Our beach is a different place in the winter. It's a place for sitting. A place for writing. A place for everyone. Unlike the long and sweaty days of summer, when it's appealing to thousands of other Sydney-siders to head to the beach also, these winter days call only a scattering of people onto the sand in hushed tones. Like a secret invitation whispered into an ear.
The sand is cool to touch, cool to walk and sit upon. I pull my jacket close around my neck and dig my coffee cup into the sand beside me. Almost pure white, the superfine sand runs through my fingers like water, glittering with tiny fragments of coral and shells and sparkling specks of sea glass. It brushes easily from my dry skin, so different to those summer days where suncream and water create a stickiness in the sand that won't budge without a shower. With the warm sun on my back, I drop my sunglasses to the ground as my eyes scan the far away sea for a tell-tale puff of water through a blowhole. I chastise myself and refocus back on the water as my mind so quickly begins to wander. The splash of a lonely swimmer's arms and legs cutting across the bay draws my eyes closer to shore, where they rise and fall with the forming waves just beyond the breakers at the point the sea is the lightest blue, shimmering and sparkling in the dappled light. My eyes track as the water laps onto the shore, leaving a silvery trail that fades just in time for the next wave, creeping that little bit further up the sand with the incoming tide. Only a few brave souls venture out beyond the ankle-deep froth, all but the lonely swimmer racing back to the relative warmth of the outside air to catch their breath once again and wrap up in a towel.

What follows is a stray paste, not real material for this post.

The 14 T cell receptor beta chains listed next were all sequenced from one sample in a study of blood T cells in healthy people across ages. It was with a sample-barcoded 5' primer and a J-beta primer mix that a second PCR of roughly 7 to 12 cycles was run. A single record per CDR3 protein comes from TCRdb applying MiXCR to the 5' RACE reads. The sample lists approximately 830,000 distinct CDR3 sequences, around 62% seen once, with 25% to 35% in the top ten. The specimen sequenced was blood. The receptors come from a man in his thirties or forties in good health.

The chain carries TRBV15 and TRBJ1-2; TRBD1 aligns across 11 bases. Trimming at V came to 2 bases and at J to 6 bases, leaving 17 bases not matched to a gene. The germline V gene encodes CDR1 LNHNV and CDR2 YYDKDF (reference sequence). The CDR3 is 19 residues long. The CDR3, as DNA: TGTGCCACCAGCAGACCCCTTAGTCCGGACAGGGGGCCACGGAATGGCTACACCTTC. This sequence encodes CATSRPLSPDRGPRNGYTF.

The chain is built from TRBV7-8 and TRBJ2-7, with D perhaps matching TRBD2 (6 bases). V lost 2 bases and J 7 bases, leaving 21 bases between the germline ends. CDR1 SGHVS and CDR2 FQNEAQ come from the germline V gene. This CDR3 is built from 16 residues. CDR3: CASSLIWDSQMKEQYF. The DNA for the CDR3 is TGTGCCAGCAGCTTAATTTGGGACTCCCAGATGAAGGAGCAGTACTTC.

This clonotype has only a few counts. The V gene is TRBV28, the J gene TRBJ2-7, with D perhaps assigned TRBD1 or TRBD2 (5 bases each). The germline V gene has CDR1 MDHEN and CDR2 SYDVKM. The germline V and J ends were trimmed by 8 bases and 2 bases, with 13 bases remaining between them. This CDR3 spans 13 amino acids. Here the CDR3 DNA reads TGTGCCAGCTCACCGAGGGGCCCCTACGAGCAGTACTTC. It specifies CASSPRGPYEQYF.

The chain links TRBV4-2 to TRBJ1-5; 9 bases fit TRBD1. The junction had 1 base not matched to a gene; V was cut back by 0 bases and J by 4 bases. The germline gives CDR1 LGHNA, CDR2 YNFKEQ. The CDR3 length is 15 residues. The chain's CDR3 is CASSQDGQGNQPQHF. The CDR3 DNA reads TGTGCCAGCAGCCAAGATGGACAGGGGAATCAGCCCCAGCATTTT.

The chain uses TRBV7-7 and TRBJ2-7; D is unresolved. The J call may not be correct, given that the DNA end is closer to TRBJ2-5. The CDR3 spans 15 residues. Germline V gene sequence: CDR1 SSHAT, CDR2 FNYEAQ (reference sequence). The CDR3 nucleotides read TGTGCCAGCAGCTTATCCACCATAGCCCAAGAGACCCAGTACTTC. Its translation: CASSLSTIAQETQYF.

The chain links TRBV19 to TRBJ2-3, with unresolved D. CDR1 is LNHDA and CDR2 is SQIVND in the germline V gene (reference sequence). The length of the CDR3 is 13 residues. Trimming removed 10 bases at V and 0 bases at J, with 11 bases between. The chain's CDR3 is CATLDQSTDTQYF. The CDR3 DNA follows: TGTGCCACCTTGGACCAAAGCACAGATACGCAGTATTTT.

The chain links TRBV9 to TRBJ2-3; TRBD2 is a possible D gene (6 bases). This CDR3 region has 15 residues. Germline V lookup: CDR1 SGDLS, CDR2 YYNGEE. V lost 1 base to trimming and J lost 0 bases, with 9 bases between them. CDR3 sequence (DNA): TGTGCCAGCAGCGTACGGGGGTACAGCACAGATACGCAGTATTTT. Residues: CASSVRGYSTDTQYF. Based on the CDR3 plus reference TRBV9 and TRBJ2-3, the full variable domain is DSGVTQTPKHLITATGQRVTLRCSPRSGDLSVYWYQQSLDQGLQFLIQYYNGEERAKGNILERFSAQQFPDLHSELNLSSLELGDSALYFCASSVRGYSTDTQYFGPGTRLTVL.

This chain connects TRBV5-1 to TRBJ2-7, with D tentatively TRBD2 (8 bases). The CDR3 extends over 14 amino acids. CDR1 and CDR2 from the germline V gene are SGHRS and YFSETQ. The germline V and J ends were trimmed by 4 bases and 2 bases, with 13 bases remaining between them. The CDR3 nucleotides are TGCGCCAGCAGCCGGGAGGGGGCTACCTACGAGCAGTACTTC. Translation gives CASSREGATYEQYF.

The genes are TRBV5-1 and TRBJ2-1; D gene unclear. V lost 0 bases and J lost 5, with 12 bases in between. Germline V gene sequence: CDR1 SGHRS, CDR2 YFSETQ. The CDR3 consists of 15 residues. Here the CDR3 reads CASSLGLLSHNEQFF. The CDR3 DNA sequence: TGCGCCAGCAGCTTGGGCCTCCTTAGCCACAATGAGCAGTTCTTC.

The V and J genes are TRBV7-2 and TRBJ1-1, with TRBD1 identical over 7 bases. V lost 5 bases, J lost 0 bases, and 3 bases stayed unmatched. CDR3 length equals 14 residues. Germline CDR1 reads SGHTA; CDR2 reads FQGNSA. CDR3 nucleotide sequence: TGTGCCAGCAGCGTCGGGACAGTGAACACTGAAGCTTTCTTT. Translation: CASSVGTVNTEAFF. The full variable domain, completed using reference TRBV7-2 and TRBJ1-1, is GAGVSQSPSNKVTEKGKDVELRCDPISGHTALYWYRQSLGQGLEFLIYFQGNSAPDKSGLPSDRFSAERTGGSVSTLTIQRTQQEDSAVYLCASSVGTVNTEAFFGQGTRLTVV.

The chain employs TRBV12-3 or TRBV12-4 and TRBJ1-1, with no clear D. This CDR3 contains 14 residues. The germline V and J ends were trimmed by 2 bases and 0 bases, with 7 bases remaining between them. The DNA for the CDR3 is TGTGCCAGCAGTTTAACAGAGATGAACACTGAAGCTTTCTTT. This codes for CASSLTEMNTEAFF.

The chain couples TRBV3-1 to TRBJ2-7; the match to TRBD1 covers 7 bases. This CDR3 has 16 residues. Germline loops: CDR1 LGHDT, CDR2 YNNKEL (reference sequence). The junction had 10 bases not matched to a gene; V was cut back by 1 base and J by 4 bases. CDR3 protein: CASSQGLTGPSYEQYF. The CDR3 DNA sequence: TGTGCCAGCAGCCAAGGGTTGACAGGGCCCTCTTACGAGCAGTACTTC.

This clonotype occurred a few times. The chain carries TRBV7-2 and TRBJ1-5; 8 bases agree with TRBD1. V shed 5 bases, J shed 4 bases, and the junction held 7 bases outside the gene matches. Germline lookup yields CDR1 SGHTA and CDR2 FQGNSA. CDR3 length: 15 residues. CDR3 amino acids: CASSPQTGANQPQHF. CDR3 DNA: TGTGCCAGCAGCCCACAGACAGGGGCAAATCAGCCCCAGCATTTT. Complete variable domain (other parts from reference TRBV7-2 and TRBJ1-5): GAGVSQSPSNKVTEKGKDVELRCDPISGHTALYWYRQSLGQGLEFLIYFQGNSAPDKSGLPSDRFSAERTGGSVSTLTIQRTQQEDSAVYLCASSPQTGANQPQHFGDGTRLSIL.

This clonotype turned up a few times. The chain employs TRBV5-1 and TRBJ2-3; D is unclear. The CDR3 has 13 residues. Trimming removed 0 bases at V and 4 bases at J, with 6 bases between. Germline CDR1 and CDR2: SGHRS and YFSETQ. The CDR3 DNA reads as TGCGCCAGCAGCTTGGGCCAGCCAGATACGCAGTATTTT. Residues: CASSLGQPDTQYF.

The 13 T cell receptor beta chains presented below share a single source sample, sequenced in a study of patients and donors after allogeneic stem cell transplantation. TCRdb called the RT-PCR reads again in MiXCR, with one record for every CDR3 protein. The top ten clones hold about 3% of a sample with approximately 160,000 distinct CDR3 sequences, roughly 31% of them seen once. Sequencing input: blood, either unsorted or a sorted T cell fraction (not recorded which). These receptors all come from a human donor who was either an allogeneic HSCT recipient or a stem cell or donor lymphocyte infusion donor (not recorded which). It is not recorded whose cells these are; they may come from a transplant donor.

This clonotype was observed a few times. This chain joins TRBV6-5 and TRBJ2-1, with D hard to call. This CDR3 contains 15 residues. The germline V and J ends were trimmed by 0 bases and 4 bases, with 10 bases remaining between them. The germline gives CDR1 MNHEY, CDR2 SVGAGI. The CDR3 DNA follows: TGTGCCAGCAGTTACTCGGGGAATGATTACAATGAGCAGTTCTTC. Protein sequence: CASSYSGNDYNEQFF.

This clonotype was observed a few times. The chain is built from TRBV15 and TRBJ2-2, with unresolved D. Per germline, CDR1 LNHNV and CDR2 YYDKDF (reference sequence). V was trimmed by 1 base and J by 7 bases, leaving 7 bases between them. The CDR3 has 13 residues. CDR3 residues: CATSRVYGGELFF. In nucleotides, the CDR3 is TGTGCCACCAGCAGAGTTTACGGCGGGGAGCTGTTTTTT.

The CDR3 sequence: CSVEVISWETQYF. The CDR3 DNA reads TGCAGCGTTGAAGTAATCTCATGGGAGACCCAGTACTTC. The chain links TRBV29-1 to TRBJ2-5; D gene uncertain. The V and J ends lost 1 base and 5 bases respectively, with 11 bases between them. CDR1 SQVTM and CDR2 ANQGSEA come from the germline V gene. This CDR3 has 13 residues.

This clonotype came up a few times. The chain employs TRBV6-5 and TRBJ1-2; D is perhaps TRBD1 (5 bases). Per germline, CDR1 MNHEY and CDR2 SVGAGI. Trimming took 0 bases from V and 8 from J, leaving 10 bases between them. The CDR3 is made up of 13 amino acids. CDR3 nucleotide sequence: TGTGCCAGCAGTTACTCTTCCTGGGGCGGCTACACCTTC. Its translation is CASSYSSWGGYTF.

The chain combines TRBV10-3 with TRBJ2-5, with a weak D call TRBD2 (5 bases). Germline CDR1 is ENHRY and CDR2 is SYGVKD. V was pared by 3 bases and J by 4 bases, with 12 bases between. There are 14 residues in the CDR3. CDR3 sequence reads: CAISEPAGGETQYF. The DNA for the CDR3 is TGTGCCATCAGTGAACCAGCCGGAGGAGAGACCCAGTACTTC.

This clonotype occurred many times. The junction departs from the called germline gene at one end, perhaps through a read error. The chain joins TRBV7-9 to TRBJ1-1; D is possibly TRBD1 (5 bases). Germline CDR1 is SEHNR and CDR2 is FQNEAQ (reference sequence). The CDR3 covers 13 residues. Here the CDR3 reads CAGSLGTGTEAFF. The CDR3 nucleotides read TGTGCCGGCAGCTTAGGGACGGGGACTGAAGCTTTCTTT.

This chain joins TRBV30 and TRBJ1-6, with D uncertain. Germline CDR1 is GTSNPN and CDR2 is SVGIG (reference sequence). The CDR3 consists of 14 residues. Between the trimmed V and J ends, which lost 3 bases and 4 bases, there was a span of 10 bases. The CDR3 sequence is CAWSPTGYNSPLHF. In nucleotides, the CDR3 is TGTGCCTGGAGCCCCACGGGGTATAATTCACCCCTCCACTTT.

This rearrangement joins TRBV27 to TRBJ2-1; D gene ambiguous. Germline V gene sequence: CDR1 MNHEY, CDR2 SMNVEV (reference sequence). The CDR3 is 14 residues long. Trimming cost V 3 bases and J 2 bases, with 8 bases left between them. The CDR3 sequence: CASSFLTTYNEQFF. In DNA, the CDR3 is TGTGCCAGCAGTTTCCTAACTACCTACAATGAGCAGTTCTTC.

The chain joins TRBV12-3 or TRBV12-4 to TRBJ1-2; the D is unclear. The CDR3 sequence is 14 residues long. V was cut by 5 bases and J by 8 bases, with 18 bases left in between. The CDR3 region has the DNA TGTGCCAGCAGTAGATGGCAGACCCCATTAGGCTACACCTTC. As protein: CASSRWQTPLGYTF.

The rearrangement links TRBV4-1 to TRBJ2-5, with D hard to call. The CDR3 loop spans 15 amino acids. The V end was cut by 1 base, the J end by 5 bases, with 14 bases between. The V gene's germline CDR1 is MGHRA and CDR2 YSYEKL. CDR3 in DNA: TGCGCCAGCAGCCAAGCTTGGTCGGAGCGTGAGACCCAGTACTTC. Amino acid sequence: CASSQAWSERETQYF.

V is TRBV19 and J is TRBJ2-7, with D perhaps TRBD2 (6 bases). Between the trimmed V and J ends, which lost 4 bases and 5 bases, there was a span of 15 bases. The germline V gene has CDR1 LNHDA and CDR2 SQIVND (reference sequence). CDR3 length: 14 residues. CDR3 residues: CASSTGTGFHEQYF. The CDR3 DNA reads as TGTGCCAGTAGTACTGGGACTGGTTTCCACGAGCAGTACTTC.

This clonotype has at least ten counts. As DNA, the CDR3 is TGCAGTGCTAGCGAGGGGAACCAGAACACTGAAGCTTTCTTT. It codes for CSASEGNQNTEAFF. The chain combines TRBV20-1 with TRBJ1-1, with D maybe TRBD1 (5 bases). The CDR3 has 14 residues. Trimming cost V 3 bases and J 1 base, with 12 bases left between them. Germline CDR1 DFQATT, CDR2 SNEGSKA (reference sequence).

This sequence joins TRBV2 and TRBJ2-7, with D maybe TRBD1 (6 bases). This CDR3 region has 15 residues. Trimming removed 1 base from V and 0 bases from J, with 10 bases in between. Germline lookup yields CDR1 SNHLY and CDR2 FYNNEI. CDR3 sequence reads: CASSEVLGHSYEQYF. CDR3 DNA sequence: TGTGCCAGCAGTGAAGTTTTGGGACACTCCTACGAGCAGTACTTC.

There is space for walking, and time to fossick and search for a treasure or a keepsake. An elder and a younger, both bent at the waist, barely straightening the length of the beach, comparing, sharing, stuffing into pockets and flicking the unwanted back to the water. Searching for something better, another new or different thing, uncovering the stories held here and creating a new one in this moment. The elder straightens her head scarf before bending again, her smile broad and her wrap dress floating and gleaming like the ocean around her. The pace of the walk is slower than that on the boardwalk behind or along the shop-lined, traffic-jammed streets nearby.
Laughter and chatter is drowned out in the crashing of the waves, the calls of parents for children to stay close not heard above the sounds of the seagulls. Without people from whom to beg, they call to each other in various tones of complacency. Nothing happening here...no, nothing here either...the tone of their cries rising and falling with the crashing waves as they gather in groups, leaving prints across the undisturbed sand. They investigate the sleeping mounds, just in case there's food left about the place, then take off in a group as in turn they are stalked, this time by toddlers whose parents pack up bags and strollers and shoes and socks to make the trek back along the sand towards home.
As my eyes once again scan for the swimmer, I briefly focus on white caps that just might be whales, and then retreat into my book and take a sip of my tea. Grateful for the space and time, glad for the solitude among the other people on our beach this beautiful winter's day.